Simple trick that will make people open your emails

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Responding to Email Stress

I get more than 500 emails a day, on 4 different accounts. It's hard to pay attention to all of them. There are emails you know you can ignore, and some you know you have to read. But there are so many you simply don't know.

The trick to notice anything is for it to stand out. But how do you get an email to stand out? There are not too many elements to an email header that you can play with.

This reminds me of my first trip to Tokyo. The sheer amount of street advertisement was overwhelming. How can anyone see anything here? How can one advertisement stand out over the others? It was impossible for me to notice anything among all the colors and pictures all around me.

Except for one advertisement that caught my attention. I don't even know what the street "sign" was for, but there were several people (live...) who were strapped to the building wall, playing soccer with a ball held by a string. This is how far you needed to go to grab my attention.

So what about email? There used to be a time when everyone used the "high priority" red exclamation mark to let me know that their email was more important than any other email in my inbox. Well, at least it was more important to them. And very soon, almost all emails in my inbox were marked with the red exclamation mark, and no single email was unique enough.

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Simple trick that will make people open your emails

Overall job score: 4.2/5.0 
Job openings: 653 
Median base pay: $130,000 
Career opportunities rating: 3.4

Overall job score: 4.2/5.0 
Job openings: 2,516 
Median base pay: $76,900 
Career opportunities rating: 3.3

Overall job score: 4.2/5.0 
Job openings: 5,624 
Median base pay: $99,500 
Career opportunities rating: 3.1

Overall job score: 4.2/5.0 
Job openings: 1,054 
Median base pay: $78,000 
Career opportunities rating: 3.4

Overall job score: 4.2/5.0 
Job openings: 1,071 
Median base pay: $84,000 
Career opportunities rating: 3.4

Overall job score: 4.2/5.0 
Job openings: 1,160 
Median base pay: $69,548 
Career opportunities rating: 3.7

Overall job score: 4.3/5.0 
Job openings: 631 
Median base pay: $130,000 
Career opportunities rating: 3.7

Overall job score: 4.3/5.0 
Job openings: 863 
Median base pay: $91,800 
Career opportunities rating: 3.6

Overall job score: 4.3/5.0 
Job openings: 2,906 
Median base pay: $80,000 
Career opportunities rating: 3.4

Overall job score: 4.3/5.0 
Job openings: 1,632 
Median base pay: $115,000 
Career opportunities rating: 3.3 

Overall job score: 4.4/5.0 
Job openings: 3,749 
Median base pay: $85,000 
Career opportunities rating: 3.4

Overall job score: 4.4/5.0 
Job openings: 2,560 
Median base pay: $90,000 
Career opportunities rating: 3.4
 

Overall job score: 4.4/5.0 
Job openings: 1,111 
Median base pay: $115,000 
Career opportunities rating: 3.5

Overall job score: 4.4/5.0 
Job openings: 1,199  
Median base pay: $135,000 
Career opportunities rating: 3.4

Overall job score: 4.5/5.0 
Job openings: 982 
Median base pay: $105,000 
Career opportunities rating: 3.7 

Overall job score: 4.5/5.0 
Job openings: 1,001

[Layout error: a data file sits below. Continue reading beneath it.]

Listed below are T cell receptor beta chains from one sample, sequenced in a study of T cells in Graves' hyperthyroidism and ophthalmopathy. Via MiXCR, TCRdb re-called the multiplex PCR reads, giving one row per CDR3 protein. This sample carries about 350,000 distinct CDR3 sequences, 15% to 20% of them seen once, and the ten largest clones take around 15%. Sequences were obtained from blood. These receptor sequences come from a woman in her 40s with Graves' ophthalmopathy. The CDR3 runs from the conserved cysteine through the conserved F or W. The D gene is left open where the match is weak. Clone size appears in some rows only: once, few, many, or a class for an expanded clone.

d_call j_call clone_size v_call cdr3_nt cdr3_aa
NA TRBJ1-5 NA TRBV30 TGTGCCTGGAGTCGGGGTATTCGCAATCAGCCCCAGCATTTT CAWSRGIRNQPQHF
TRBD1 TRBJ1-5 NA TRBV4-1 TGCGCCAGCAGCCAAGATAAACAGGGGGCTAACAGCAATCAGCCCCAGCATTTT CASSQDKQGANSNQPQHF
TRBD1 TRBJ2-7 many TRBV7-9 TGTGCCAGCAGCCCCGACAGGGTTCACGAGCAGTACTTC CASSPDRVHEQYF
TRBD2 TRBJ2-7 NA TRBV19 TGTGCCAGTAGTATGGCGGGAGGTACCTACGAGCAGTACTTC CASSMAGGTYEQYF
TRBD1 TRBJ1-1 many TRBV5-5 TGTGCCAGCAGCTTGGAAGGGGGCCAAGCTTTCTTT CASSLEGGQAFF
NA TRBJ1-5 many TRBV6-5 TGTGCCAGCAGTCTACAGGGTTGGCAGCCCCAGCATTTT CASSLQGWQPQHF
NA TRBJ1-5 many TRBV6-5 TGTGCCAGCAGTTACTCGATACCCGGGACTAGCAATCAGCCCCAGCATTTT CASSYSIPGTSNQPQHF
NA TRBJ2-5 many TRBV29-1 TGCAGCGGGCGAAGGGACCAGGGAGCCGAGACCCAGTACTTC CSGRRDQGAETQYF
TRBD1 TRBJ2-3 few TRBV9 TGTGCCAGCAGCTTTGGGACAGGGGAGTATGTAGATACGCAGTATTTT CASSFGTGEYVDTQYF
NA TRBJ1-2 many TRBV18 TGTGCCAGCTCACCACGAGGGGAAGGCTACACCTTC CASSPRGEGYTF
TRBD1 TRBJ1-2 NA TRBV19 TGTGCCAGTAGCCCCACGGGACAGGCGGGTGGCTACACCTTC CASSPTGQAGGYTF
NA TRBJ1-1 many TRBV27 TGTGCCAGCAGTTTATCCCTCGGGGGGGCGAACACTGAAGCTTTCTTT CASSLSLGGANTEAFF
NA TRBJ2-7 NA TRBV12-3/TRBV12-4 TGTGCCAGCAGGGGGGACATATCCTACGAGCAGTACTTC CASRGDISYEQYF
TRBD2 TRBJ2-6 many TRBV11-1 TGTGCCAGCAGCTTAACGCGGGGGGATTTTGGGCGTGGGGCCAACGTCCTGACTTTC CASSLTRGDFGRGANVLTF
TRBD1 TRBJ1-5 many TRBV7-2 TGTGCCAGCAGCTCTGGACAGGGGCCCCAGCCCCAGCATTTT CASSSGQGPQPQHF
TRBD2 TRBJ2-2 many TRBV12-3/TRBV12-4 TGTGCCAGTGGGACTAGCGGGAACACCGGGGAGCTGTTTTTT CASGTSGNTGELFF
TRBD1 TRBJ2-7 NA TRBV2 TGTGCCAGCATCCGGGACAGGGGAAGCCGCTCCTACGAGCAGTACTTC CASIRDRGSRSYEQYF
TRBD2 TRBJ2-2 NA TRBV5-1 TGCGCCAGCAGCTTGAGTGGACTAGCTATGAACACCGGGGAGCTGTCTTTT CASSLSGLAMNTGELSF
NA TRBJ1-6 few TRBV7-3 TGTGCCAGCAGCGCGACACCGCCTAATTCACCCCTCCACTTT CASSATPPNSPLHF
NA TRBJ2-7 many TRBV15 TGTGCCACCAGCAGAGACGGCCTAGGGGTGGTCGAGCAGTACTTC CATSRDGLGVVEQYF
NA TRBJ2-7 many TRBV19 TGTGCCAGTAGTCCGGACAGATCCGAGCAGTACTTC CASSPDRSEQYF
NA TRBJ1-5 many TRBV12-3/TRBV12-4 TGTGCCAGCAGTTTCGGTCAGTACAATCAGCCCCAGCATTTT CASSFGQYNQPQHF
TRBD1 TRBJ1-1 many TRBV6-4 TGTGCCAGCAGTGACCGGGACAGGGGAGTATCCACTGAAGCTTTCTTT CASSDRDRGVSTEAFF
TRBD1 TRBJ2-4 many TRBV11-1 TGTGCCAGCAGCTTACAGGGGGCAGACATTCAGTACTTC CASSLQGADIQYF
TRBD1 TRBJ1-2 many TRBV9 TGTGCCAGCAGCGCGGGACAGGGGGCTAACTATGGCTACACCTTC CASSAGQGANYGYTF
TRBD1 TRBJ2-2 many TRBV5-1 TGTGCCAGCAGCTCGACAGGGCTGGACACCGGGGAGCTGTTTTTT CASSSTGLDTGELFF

Median base pay: $95,000 
Career opportunities rating: 3.9

Overall job score: 4.5/5.0 
Job openings: 49,270 
Median base pay: $95,000 
Career opportunities rating: 3.3

Overall job score: 4.5/5.0 
Job openings: 6,607 
Median base pay: $106,680 
Career opportunities rating: 3.3

Overall job score: 4.6/5.0 
Job openings: 3,364 
Median base pay: $97,000 
Career opportunities rating: 3.5

Overall job score: 4.6/5.0 
Job openings: 3,468 
Median base pay: $85,000 
Career opportunities rating: 3.7

Overall job score: 4.6/5.0 
Job openings: 2,251 
Median base pay: $90,000 
Career opportunities rating: 3.8

Overall job score: 4.6/5.0 
Job openings: 1,356 
Median base pay: $125,000 
Career opportunities rating: 3.8

Overall job score: 4.6/5.0 
Job openings: 2,906 
Median base pay: $119,500 
Career opportunities rating: 3.5​

Overall job score: 4.7/5.0 
Job openings: 1,574 
Median base pay: $108,000 
Career opportunities rating: 3.9

Overall job score: 4.7/5.0 
Job openings: 1,736 
Median base pay: $116,840 
Career opportunities rating: 4.1

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What did I feel when I saw those emails? I felt that someone was thinking that their message was more important than anything else in my inbox. I felt they were arrogant, self-centered, and I developed an allergic reaction to those emails. Those would now be the email I open last. Not first.

But after a while, the percentage of emails marked as high priority declined, as we got desensitized to them, and they became less effective. One day I noticed a unique email. Instead of being marked as high priority with the red exclamation mark, it was marked low-priority, with the down blue arrow. I opened that email first. Why? For one, because it looked different. When 20% (or more) of my inbox was still marked with red exclamation marks, this one was the only one marked with the down blue arrow. Second, I felt that someone was telling me: "hey, I sent you an email, but it's not very important. Get to it when you get the chance. Do your more important stuff first." I felt that the sender was considerate of my time. He was not arrogant. On the contrary.

So I opened that email first. Even though it was the only one marked "low priority..." I looked at my inbox just now. I have 919 emails. 23 are marked high priority. None is marked with the low-priority down blue arrow.

Opportunity? Try to mark you next email with the down blue arrow. Until everyone catches on...

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